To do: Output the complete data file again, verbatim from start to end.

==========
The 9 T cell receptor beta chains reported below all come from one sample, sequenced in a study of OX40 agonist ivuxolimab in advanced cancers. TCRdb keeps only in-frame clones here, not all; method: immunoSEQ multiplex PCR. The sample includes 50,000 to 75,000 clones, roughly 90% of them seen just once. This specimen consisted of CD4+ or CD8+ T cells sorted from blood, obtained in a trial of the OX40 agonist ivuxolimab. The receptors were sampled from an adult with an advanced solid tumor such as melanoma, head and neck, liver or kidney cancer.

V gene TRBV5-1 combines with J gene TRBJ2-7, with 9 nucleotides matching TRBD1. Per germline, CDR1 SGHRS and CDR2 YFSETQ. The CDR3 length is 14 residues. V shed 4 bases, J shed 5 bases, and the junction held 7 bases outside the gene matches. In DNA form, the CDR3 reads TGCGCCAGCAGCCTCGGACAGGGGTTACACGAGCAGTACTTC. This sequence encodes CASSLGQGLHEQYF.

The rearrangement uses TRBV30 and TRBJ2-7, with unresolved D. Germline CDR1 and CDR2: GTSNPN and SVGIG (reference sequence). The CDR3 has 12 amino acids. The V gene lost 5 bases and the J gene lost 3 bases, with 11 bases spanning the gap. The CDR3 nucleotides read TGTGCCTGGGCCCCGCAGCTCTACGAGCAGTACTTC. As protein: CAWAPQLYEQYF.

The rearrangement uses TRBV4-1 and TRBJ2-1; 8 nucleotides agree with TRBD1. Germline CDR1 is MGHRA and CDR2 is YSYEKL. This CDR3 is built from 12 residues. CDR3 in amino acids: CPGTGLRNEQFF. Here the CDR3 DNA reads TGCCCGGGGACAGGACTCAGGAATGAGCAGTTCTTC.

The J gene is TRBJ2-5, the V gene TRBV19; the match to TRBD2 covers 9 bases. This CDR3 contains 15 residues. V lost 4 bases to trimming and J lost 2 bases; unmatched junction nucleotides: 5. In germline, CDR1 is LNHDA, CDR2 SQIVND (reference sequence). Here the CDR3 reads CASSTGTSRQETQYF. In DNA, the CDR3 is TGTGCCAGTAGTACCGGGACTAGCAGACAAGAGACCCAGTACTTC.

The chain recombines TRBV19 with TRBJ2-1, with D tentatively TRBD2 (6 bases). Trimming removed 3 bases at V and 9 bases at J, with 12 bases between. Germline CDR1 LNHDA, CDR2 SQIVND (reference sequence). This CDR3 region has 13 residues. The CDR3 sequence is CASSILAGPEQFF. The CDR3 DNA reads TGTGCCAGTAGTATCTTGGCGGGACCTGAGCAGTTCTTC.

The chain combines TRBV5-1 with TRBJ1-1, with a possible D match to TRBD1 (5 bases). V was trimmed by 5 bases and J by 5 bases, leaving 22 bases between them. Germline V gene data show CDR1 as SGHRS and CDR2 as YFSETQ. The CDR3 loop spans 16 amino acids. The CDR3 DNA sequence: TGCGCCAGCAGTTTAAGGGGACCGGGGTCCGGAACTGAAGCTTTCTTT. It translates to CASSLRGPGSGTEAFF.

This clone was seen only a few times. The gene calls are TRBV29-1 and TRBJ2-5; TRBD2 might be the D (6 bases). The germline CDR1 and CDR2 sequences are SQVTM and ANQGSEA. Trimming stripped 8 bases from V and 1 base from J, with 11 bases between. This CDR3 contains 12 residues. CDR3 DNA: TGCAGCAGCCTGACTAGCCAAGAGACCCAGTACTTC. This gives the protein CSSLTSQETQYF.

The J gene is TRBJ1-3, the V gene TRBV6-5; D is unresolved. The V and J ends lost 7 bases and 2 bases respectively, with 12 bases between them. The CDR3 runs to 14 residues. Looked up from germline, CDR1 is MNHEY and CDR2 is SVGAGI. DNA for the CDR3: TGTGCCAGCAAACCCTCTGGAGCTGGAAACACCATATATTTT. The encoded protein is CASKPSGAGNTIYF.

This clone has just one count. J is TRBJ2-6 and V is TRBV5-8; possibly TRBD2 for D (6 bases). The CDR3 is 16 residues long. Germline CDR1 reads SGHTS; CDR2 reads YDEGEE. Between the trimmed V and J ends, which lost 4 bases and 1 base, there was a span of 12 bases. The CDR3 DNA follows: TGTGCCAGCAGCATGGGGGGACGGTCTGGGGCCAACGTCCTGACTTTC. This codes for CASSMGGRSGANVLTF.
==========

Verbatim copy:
The 9 T cell receptor beta chains reported below all come from one sample, sequenced in a study of OX40 agonist ivuxolimab in advanced cancers. TCRdb keeps only in-frame clones here, not all; method: immunoSEQ multiplex PCR. The sample includes 50,000 to 75,000 clones, roughly 90% of them seen just once. This specimen consisted of CD4+ or CD8+ T cells sorted from blood, obtained in a trial of the OX40 agonist ivuxolimab. The receptors were sampled from an adult with an advanced solid tumor such as melanoma, head and neck, liver or kidney cancer.

V gene TRBV5-1 combines with J gene TRBJ2-7, with 9 nucleotides matching TRBD1. Per germline, CDR1 SGHRS and CDR2 YFSETQ. The CDR3 length is 14 residues. V shed 4 bases, J shed 5 bases, and the junction held 7 bases outside the gene matches. In DNA form, the CDR3 reads TGCGCCAGCAGCCTCGGACAGGGGTTACACGAGCAGTACTTC. This sequence encodes CASSLGQGLHEQYF.

The rearrangement uses TRBV30 and TRBJ2-7, with unresolved D. Germline CDR1 and CDR2: GTSNPN and SVGIG (reference sequence). The CDR3 has 12 amino acids. The V gene lost 5 bases and the J gene lost 3 bases, with 11 bases spanning the gap. The CDR3 nucleotides read TGTGCCTGGGCCCCGCAGCTCTACGAGCAGTACTTC. As protein: CAWAPQLYEQYF.

The rearrangement uses TRBV4-1 and TRBJ2-1; 8 nucleotides agree with TRBD1. Germline CDR1 is MGHRA and CDR2 is YSYEKL. This CDR3 is built from 12 residues. CDR3 in amino acids: CPGTGLRNEQFF. Here the CDR3 DNA reads TGCCCGGGGACAGGACTCAGGAATGAGCAGTTCTTC.

The J gene is TRBJ2-5, the V gene TRBV19; the match to TRBD2 covers 9 bases. This CDR3 contains 15 residues. V lost 4 bases to trimming and J lost 2 bases; unmatched junction nucleotides: 5. In germline, CDR1 is LNHDA, CDR2 SQIVND (reference sequence). Here the CDR3 reads CASSTGTSRQETQYF. In DNA, the CDR3 is TGTGCCAGTAGTACCGGGACTAGCAGACAAGAGACCCAGTACTTC.

The chain recombines TRBV19 with TRBJ2-1, with D tentatively TRBD2 (6 bases). Trimming removed 3 bases at V and 9 bases at J, with 12 bases between. Germline CDR1 LNHDA, CDR2 SQIVND (reference sequence). This CDR3 region has 13 residues. The CDR3 sequence is CASSILAGPEQFF. The CDR3 DNA reads TGTGCCAGTAGTATCTTGGCGGGACCTGAGCAGTTCTTC.

The chain combines TRBV5-1 with TRBJ1-1, with a possible D match to TRBD1 (5 bases). V was trimmed by 5 bases and J by 5 bases, leaving 22 bases between them. Germline V gene data show CDR1 as SGHRS and CDR2 as YFSETQ. The CDR3 loop spans 16 amino acids. The CDR3 DNA sequence: TGCGCCAGCAGTTTAAGGGGACCGGGGTCCGGAACTGAAGCTTTCTTT. It translates to CASSLRGPGSGTEAFF.

This clone was seen only a few times. The gene calls are TRBV29-1 and TRBJ2-5; TRBD2 might be the D (6 bases). The germline CDR1 and CDR2 sequences are SQVTM and ANQGSEA. Trimming stripped 8 bases from V and 1 base from J, with 11 bases between. This CDR3 contains 12 residues. CDR3 DNA: TGCAGCAGCCTGACTAGCCAAGAGACCCAGTACTTC. This gives the protein CSSLTSQETQYF.

The J gene is TRBJ1-3, the V gene TRBV6-5; D is unresolved. The V and J ends lost 7 bases and 2 bases respectively, with 12 bases between them. The CDR3 runs to 14 residues. Looked up from germline, CDR1 is MNHEY and CDR2 is SVGAGI. DNA for the CDR3: TGTGCCAGCAAACCCTCTGGAGCTGGAAACACCATATATTTT. The encoded protein is CASKPSGAGNTIYF.

This clone has just one count. J is TRBJ2-6 and V is TRBV5-8; possibly TRBD2 for D (6 bases). The CDR3 is 16 residues long. Germline CDR1 reads SGHTS; CDR2 reads YDEGEE. Between the trimmed V and J ends, which lost 4 bases and 1 base, there was a span of 12 bases. The CDR3 DNA follows: TGTGCCAGCAGCATGGGGGGACGGTCTGGGGCCAACGTCCTGACTTTC. This codes for CASSMGGRSGANVLTF.